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Sunday, May 25, 2008

Why Stressed Out-of-Control Americans Won't Carpool

Gas now looks like it will be expensive until the sun burns dark. SUV and truck sales have flopped while sales of the tiny cars we've always sneered at have pulled a Robert Downey Jr. and have become stars once again. So why don't we American's do the smart and logical thing and carpool? Because we Americans need to feel like we are in control. Without that control we'll stay in our cars all lined up one-by-one in endless traffic jams even if at first it doesn't make rational sense. But this strange affliction does make sense and once we understand why we can design a mass transit system Americans are more likely to embrace, namely: A People Pod Pool of On Demand Self Driving Robotic Cars Automatically Refueled from Cheap Solar.

The question of why don't we carpool was asked by a commenter in FuturePundit article American Car Drivers Cut Back Distance Traveled. When you read how the question is asked you'll wonder why you don't carpool either. Now, what's your answer to this?

In the short run, I'm fascinated by the potential for carpooling. I don't understand why someone would switch jobs or homes in preference to carpooling (unless they wanted to anyway). It's easy, it's fast, it has no capital cost - 9% of Americans already do it. Modern telecom makes it easy to match people up - it used to be based on work site communication, but no more. It could reduce fuel consumption for an individual by 85% (4 people in a Prius), or for the nation by 25% (50% of US fuel consumption is light vehicles, and carpooling can be used for more than commuting) in a period of months, if we got serious. Also, car-sharing (igocars, zipcar) could share scarce PHEV/EV's - the average car is only used 1 hour per day, so 5M PHEV/EV's could be used by 50M people.

My first reaction was well don't I feel like an oily dipstick. It's all so clear. So sensible. So reasonable. Carpooling is the future. Carpooling is smart, responsible, and good. Don't you want to be good?

But I don't want to do it. I don't want to carpool. There, I said it. I don't hate the environment (as evidence of my virtue I both compost and recycle!). And I don't want to see mother nature stripped and turned out into the cold lonely night. But as one of those ugly Americans I feel deep in my plush leather seats and fine German engineering that I would rather starve my characteristically overweight American self into the normal weight range rather than give up and share MY car!

Yes, I am well aware that this is totally irrational and irresponsible. I won't be the first or last time you notice this about me. Could there be some deeper psychological reasoning behind my madness? Let's hope so because a lot of people don't seem to like carpools and they don't like mass transit either. The Metro, a local San Francisco Bay Area weekly, published a wonderful article Fueling the Fire, on how we need to cure our car addiction using the same marginalization techniques used to "stop" smoking.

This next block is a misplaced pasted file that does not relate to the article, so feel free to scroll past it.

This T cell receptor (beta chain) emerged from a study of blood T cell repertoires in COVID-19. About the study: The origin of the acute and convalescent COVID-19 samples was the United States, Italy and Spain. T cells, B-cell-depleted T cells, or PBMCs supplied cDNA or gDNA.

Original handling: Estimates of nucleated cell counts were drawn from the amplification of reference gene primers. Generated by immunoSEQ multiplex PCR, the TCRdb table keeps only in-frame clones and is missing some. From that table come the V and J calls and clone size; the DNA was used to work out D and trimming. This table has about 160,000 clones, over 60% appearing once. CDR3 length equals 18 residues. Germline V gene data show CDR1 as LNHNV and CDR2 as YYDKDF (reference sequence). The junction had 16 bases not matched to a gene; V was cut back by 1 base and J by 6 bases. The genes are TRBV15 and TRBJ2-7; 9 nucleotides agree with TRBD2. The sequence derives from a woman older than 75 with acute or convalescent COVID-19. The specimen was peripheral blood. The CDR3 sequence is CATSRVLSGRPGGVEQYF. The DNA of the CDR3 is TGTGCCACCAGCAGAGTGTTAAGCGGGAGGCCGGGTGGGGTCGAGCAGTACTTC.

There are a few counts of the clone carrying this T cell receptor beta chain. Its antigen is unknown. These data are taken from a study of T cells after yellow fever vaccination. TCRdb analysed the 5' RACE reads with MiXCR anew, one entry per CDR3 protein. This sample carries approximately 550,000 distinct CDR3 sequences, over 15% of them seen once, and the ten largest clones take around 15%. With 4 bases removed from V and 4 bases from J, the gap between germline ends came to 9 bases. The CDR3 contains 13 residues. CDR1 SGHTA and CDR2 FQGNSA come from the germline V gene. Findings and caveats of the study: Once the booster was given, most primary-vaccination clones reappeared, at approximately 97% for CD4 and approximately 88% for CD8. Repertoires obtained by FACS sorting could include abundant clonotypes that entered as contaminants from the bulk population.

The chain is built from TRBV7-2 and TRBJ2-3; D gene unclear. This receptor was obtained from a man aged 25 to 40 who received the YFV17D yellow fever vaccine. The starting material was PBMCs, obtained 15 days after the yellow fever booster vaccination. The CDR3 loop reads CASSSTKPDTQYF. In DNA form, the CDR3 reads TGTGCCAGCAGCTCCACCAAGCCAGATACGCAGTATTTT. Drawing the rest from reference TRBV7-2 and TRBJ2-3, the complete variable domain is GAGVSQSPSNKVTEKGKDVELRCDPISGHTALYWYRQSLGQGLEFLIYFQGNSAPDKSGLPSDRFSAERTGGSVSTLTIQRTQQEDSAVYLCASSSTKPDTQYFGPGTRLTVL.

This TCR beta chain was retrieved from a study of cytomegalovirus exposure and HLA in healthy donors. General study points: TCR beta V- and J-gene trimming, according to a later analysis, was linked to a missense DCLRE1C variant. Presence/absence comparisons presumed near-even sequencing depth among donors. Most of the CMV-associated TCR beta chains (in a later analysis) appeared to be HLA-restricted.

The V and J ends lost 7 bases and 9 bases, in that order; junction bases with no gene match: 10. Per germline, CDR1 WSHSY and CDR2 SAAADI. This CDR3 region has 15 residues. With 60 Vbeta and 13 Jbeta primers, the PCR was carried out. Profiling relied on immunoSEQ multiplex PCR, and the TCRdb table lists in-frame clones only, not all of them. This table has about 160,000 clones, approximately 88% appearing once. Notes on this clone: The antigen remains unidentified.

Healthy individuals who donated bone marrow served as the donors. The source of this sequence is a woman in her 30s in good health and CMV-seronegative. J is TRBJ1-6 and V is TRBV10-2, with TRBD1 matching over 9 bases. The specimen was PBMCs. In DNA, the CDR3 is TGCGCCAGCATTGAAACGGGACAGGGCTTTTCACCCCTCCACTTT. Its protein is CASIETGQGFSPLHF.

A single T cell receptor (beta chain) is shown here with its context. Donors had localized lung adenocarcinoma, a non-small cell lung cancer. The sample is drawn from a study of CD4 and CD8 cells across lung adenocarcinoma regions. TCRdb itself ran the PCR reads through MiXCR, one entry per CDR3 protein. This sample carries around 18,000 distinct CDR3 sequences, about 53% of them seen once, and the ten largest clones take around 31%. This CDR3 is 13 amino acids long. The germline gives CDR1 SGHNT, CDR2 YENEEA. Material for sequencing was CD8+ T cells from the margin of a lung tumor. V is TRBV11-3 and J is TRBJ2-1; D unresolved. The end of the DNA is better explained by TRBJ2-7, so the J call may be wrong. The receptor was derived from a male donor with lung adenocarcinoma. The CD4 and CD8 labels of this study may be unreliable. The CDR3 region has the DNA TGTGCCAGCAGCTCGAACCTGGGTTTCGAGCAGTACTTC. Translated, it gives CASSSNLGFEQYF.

A telling quote shows how difficult going cold turkey off our cars will be:

Mitch Baer, a public policy and environment graduate student at George Mason University in Virginia, recently surveyed more than 2,000 commuters in the Washington, D.C., area. He found that people who drove to work alone were more emotionally satisfied with their commute than those who rode public transportation or carpooled with others. Even stuck in traffic jams, those commuters said they felt they had more control over their arrival and departure times as well as commuting route, radio stations and air conditioning levels. Commuters said that driving alone was both quicker and more affordable, according to the study. "They will have a tougher time moving people out of their cars," Baer said. "It's easier for most people to drive than take mass transit."

The key phrase for me is: people who drove to work alone were more emotionally satisfied. How can people jostled in the great pinball machine that are our roadways be emotionally satisfied? That's crazy talk. Shouldn't we feel less satisfied?

We Feel Good in Our Cars Because We Are in Control

Solving the mystery of why we feel satisfied while stuck in traffic turns on an important psychological clue: the more we perceive ourselves in control of a situation the less stress we feel. Robert Sapolsky talks about this surprising insight into human nature in Why Zebras Don't Get Ulcers.

Notice we simply need more "perceived" control. Take control of a situation in your mind and stress goes down. You don't actually need to be in more control of a situation to feel less stress. If you have diabetes, facing your possibly bleak future can be less stressful if you try to control your blood sugars. If you are a speed demon, buying a radar detector can make you feel more in control and less stressed as you zoom along the seldom empty highways. If you are bullied, figuring out ways to avoid your torturer puts you more in control and therefor less stressed.

Figure out a way to control and an out of control situation and you'll feel happier. That's what I think we are accomplishing by driving alone in cars. In our car we have complete control. Cars are our castles with a 2 inch air moat cushion. Most cars are plusher than any room in your average house. Fine leather, a rad sound system, perfect temperature control, and a nice beverage of choice within easy reaching distance. In our cars we've created a second womb. The result is we feel more control, less stress, and more satisfaction, even when outside, across the moat, a tempestuous sea of stressors await.

Our Mass Transit System Must Supply Perceived Control